the secondary metabolites, MAA (Methoxyacetic acid), but the compound also has
a direct target on the bases of purine and pyrimidine. It can cause moieties
on the carbon of the purine and pyrimidine bases (Mebus
and Welsch, 1989). As a result, availability for purine and pyrimidine bases,
that required for the synthesis of protein, DNA and RNA, also decreased. Inhibition
on RNA or protein synthesis in certain cells can give impact on the increase
of the cell death (Ellis et al., 1991; Umansky,
1996). This condition affects the proliferation and differentiation of embryonic
cells which can cause structural abnormalities (Ruyani
et al., 2001). Since proteins have significant role in cellular development,
disorder of protein expression in early embryonic development can result in
developmental disorders. These disorders occur primarily due to the imbalance
between cell proliferation and cell death.
A study by Hildebrand and Soriano (1999) have shown
that the treatment with 2-ME can increase cell death in neuroepithelium. The
cell death occurs due to an imbalance in cell proliferation, that required for
neural tube closure. It certainly can inhibit neural tube closure. Therefore,
the 2-ME compound has the potential cause of the developmental abnormalities
in the brain. Brain is an essential organ for all body system coordination.
Therefore, the failure of brain development will result in disruption of almost
every function of the body.
The formation of the brain occurs in the early stage of development, although
the process may complete in the late stage of development or after the birth.
The development of brain involves many processes such as cell proliferation,
migration, interaction, adhesion, differentiation and morphogenesis (Gilbert,
2000). All the mechanisms are also involved in the formation of extracellular
matrix proteins. In the Central Nervous System (CNS), the extracellular protein
substance composed of proteins that secreted primarily by astroglial cells,
which is embedded in the substance of extracellular matrix (ECM). Vimentin and
Glial Fibrillary Acidic Protein (GFAP), are extracellular proteins secreted
by the astroglial cells, that has a role as a substrate for the cells to migrate
and signaling in the brain development (Bruce et al.,
2008). The pattern of the protein expression are temporary and depends on
the tissue differentiation. The disruption of extracellular proteins in the
brain can cause an impaired mechanism of cell interaction by which disruption
of brain development process occurs. Additionally, the interference of protein
synthesis in astroglial cells can inhibit the process of neuroblast migration
and proliferation which, ultimately, also cause the abnormalities in brain development.
It has been reported that migration disorders, particularly Purkinje cell migration
can cause abnormal cerebral foliation patterns in mice (Darmanto,
1998, 2002). The abnormalities in migration are
resulted from a decreased expression of an extracellular protein called Reelin.
It is a type of extracellular proteins secreted by Cajal-Retzius cells located
in the marginal zone of the cerebral cortex of the brain (Dutta
et al., 2005). This protein is thought to function as a regulator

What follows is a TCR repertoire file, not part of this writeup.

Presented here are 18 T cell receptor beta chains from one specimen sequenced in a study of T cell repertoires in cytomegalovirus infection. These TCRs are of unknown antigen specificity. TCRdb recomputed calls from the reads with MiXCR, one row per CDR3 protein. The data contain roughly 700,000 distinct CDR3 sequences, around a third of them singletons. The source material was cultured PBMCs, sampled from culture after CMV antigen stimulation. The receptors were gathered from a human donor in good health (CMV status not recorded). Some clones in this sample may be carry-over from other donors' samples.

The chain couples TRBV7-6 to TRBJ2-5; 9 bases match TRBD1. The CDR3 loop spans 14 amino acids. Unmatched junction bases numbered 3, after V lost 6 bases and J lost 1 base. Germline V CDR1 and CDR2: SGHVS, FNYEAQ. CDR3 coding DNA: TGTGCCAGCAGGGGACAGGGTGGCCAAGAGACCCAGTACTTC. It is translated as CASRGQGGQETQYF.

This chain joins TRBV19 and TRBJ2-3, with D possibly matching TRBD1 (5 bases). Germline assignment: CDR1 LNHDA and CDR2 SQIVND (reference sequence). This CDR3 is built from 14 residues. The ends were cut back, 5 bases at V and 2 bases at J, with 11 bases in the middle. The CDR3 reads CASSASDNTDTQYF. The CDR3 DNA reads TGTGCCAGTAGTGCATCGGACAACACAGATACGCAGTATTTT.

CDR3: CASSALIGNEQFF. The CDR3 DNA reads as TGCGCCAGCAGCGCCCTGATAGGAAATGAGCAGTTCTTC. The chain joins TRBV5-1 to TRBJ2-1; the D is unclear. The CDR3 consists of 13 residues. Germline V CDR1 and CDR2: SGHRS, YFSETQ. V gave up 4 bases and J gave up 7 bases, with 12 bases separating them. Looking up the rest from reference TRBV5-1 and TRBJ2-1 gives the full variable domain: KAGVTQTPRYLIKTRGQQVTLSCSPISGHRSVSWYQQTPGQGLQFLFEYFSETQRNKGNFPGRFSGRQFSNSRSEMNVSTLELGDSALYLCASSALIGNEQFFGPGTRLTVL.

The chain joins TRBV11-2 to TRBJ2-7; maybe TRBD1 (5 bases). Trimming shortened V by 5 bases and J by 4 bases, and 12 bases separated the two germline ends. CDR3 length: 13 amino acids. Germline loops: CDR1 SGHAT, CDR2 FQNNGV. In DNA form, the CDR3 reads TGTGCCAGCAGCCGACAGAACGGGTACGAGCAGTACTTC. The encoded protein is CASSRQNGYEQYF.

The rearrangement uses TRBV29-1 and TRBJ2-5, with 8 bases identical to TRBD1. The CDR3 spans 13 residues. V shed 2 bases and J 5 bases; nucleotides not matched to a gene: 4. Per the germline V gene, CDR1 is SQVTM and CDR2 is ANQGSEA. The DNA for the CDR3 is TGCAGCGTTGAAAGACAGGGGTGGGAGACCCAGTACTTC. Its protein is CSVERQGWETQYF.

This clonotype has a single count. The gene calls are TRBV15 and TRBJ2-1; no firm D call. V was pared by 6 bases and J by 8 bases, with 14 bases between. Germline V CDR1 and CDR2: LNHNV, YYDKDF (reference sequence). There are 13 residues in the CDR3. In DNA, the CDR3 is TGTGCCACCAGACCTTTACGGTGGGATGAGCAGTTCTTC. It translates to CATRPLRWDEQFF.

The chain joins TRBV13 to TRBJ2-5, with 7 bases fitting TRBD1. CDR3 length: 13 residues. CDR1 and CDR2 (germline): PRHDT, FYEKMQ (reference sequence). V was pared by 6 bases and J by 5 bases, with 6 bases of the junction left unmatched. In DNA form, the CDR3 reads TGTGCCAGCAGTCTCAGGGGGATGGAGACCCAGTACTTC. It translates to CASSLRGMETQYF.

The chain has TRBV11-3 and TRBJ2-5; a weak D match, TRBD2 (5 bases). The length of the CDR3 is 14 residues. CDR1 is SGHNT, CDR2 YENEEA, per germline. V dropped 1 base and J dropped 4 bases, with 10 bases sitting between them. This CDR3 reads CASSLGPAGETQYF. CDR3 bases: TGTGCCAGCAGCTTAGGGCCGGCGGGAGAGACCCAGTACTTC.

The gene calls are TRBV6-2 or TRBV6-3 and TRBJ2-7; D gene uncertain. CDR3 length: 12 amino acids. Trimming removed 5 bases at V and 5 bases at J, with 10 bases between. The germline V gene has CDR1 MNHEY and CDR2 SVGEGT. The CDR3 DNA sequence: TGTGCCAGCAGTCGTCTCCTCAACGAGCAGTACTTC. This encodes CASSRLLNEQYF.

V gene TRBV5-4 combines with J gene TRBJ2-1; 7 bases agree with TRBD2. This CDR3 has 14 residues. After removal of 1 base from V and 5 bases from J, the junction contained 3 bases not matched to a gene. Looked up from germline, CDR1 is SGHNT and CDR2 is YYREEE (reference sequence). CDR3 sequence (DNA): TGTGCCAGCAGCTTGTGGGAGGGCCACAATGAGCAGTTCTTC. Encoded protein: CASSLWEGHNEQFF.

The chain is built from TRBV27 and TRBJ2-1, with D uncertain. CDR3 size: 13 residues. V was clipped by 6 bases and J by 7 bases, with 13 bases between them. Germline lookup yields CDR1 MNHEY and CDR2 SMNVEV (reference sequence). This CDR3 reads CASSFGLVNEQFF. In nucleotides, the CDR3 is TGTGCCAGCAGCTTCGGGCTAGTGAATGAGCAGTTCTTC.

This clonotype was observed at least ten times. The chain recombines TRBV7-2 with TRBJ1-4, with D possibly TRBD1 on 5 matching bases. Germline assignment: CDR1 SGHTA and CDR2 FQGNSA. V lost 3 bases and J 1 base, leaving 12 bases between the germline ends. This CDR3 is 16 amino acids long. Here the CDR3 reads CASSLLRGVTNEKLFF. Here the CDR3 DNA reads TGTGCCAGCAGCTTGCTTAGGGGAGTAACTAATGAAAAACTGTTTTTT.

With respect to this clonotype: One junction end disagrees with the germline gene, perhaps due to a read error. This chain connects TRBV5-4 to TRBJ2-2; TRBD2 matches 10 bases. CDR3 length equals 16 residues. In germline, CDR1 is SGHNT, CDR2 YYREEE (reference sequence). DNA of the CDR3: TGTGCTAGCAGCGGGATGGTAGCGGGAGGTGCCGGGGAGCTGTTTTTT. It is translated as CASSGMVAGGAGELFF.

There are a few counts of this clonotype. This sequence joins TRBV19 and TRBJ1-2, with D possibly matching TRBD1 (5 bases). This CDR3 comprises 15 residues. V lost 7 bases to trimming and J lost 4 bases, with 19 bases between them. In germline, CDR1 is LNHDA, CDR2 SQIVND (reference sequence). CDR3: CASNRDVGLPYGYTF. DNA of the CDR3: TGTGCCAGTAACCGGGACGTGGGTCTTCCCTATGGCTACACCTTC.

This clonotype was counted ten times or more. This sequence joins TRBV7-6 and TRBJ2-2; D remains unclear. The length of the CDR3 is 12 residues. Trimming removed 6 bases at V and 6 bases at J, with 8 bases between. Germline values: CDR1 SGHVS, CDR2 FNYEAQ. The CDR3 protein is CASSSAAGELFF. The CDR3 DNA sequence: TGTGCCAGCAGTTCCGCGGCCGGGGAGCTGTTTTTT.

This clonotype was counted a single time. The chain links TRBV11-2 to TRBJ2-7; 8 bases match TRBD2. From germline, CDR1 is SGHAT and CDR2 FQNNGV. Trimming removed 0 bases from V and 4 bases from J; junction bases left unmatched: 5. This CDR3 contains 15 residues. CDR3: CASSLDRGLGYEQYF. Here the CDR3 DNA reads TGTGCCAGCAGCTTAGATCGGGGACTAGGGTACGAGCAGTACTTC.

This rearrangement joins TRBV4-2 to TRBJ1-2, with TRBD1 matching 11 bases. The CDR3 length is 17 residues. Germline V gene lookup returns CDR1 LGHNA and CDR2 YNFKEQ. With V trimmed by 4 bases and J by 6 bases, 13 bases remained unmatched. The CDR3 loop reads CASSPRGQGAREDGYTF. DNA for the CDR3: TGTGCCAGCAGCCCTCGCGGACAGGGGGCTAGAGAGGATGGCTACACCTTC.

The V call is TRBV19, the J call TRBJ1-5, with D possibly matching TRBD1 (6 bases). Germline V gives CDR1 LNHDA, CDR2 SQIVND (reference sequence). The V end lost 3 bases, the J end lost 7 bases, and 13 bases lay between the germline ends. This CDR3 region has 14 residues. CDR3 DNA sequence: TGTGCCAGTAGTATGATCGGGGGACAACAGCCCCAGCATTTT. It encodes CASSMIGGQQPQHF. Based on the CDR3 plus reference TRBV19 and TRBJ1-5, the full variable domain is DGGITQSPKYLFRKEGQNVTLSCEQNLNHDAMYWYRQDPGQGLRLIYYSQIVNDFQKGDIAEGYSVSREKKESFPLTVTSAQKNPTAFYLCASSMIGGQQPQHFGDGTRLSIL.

of cell positioning and to direct the migration of nerve cells in the brain
(Gotz et al., 1996). Apparently, Reelin is not
the only protein that plays a role in the process of brain development. It has
been recognized that brain development involves multiple processes and dynamic
changes, therefore, a various proteins are required. Several proteins have been
recognized to be involved in brain development including Fibronectin, Tenascin,
Vimentin, Ncam and Neurofilament (Duprey and Paulin, 1995;
Liu et al., 2004; Kolkova,
2008; Helfand et al., 2011).
Previously, researchs have reported that the mRNA levels of gene expression
of extracellular Fibronectin, Tenascin, Vimentin, Neurofilament and neural cell
adhesion molecules (Ncam) have been found on gestation days 10 (GD 10). Vimentin
is expressed very high compared to the others (Irnidayanti
et al., 2011). These data are supported by the result of previous
studies. The brains of embryonic mice treatment on gestation days 12 (GD 12)
have also showed a very high expression of mRNA level of Vimentin gene, but
lower expression of Vimentin protein (Irnidayanti et
al., 2010). After the recovery process, the cells undergo dedifferentiation
or start proliferating again. Following the process, Vimentin protein has been
expressed again in the cells undergoing the proliferation. It is believed that
2-ME inhibits the translation of Vimentin protein on gestation days 12 (GD 12)
as a cellular response to toxic materials. These responds are characterized
by higher levels of GFAP protein in the treatment group on gestation days 12
(GD 12) than in the control group and increased levels of absorption of Vimentin
protein on gestation days 12 (GD 12). It means that the interference occurred
at the stage of protein translation since the proteins have not been fully translated.
This is evidenced by the low absorption level of Vimentin expression in the
treatment fetal brain on gestation days 12 (GD 12), while the absorption level
of GFAP expression in the fetal brain on GD 12 is very high. After this period,
the expression of GFAP became lower again and Vimentin protein expression levels
in the treatment group increase on gestation days 17 (GD 17) and on gestation